The Consumer Financial Protection Bureau has received a record number of consumer complaints during the COVID-19 pandemic, according to Director Kathleen Kraninger. During a House Financial Services Committee hearing Thursday, she reported that the Bureau has fielded more than 14,000 complaints over the past few months that were specifically related to the coronavirus.
During the hearing, Director Kraninger received a mix of praise and criticism for the Bureau’s actions during the pandemic.
Chairwoman Maxine Waters said the CFPB “has done next to nothing” about the record number of complaints, which included those regarding wait times, inconsistent information, and lack of follow-up from financial institutions.
Waters alleged that Kraninger has worked toward relaxing enforcement, undermining qualified mortgage standards, and weakening the reporting requirements for the Home Mortgage Disclosure Act (HMDA).
However, Rep. Patrick McHenry countered that the Bureau “has worked diligently to provide resources, guidance, and protection for consumers most at risk during these unsettling times.”
He stated that the Bureau has encouraged financial institutions to work with borrowers at risk during the pandemic and has clarified mortgage servicers’ role and responsibility in the forbearance plans created under the CARES Act.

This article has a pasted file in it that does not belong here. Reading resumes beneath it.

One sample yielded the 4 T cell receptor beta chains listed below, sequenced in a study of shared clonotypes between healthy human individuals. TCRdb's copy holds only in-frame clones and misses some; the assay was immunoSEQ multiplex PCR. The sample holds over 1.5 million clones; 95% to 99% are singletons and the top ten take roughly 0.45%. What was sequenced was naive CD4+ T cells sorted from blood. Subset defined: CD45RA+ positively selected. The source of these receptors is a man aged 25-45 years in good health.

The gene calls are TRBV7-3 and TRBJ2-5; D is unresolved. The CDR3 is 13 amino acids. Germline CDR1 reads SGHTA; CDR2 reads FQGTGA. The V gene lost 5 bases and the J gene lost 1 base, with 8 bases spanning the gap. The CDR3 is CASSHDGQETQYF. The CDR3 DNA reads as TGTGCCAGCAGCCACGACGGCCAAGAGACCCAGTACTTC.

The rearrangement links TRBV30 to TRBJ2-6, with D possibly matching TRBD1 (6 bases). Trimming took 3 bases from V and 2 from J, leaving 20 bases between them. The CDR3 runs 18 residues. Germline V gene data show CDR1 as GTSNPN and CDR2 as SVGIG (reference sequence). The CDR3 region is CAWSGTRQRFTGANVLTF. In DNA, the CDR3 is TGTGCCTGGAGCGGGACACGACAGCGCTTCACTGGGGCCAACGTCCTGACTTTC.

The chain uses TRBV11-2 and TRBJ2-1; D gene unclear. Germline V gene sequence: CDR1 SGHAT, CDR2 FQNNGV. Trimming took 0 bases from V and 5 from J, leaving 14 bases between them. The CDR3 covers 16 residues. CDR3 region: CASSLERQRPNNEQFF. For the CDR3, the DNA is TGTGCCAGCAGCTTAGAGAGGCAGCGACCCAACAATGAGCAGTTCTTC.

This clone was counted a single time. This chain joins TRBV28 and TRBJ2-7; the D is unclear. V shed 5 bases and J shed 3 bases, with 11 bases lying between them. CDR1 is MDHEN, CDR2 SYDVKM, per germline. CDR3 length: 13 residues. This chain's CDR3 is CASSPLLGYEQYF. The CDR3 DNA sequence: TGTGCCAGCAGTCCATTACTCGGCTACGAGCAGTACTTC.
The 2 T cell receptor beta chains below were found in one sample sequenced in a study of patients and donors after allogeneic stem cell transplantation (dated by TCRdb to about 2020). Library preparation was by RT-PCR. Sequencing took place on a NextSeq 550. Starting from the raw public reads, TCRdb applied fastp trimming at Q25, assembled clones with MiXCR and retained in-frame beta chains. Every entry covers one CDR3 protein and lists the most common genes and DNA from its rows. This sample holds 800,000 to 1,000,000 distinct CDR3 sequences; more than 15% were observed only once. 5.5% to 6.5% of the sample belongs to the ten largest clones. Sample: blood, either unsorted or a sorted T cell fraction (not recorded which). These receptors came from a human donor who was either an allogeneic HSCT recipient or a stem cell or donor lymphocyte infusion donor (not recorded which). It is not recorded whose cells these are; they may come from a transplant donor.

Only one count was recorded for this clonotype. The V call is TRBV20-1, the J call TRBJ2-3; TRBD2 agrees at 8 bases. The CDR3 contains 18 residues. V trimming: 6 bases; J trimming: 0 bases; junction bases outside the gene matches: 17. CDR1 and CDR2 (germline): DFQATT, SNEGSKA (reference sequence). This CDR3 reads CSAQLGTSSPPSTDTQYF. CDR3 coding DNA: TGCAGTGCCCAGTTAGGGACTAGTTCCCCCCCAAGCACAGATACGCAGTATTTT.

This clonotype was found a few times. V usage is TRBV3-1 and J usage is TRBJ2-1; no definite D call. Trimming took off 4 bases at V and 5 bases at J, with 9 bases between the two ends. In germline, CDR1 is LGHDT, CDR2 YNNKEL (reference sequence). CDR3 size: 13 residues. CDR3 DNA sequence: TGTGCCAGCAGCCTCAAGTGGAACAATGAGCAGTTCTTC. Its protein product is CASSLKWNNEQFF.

The CFPB, along with other federal entities, launched a mortgage and housing assistance website in April to inform people about how to protect their finances during the pandemic. The CFPB has created more than 70 blogs and videos to inform consumers about their rights and available assistance during the pandemic. More than 3 million users have viewed these resources, according to Kraninger.
Additionally, Kraninger said the Bureau is currently reviewing hundreds of financial institutions to ensure they are following the CARES Act as well as other financial regulations, and that they are working with consumers during this financial crisis.
In addition to its COVID-19 response, over the past few months the CFPB has issued advanced notices of proposed rulemaking regarding the HMDA, the Ability-to-Repay, and the Qualified Mortgage Rules, Kraninger noted. The Bureau has also proposed changes to the higher-priced mortgage loan escrow exemption and is working on an assessment of the Truth in Lending Act and Real Estate Settlement Procedures Act (TRID).
For example, the CFPB is accepting input on whether to extend the GSE patch, which allows mortgages that are eligible for GSE purchase to count as Qualified Mortgages. The GSE Patch is set to expire in January.
Kraninger’s testimony comes about a month after the Supreme Court ruled the CFPB’s structure unconstitutional, following an ongoing debate since the bureau’s inception, that the director is given too much power.
Kraninger said she agrees with the outcome and stated during the hearing Thursday that, while the decision for a new structure is in the hands of Congress, she is ready to comply.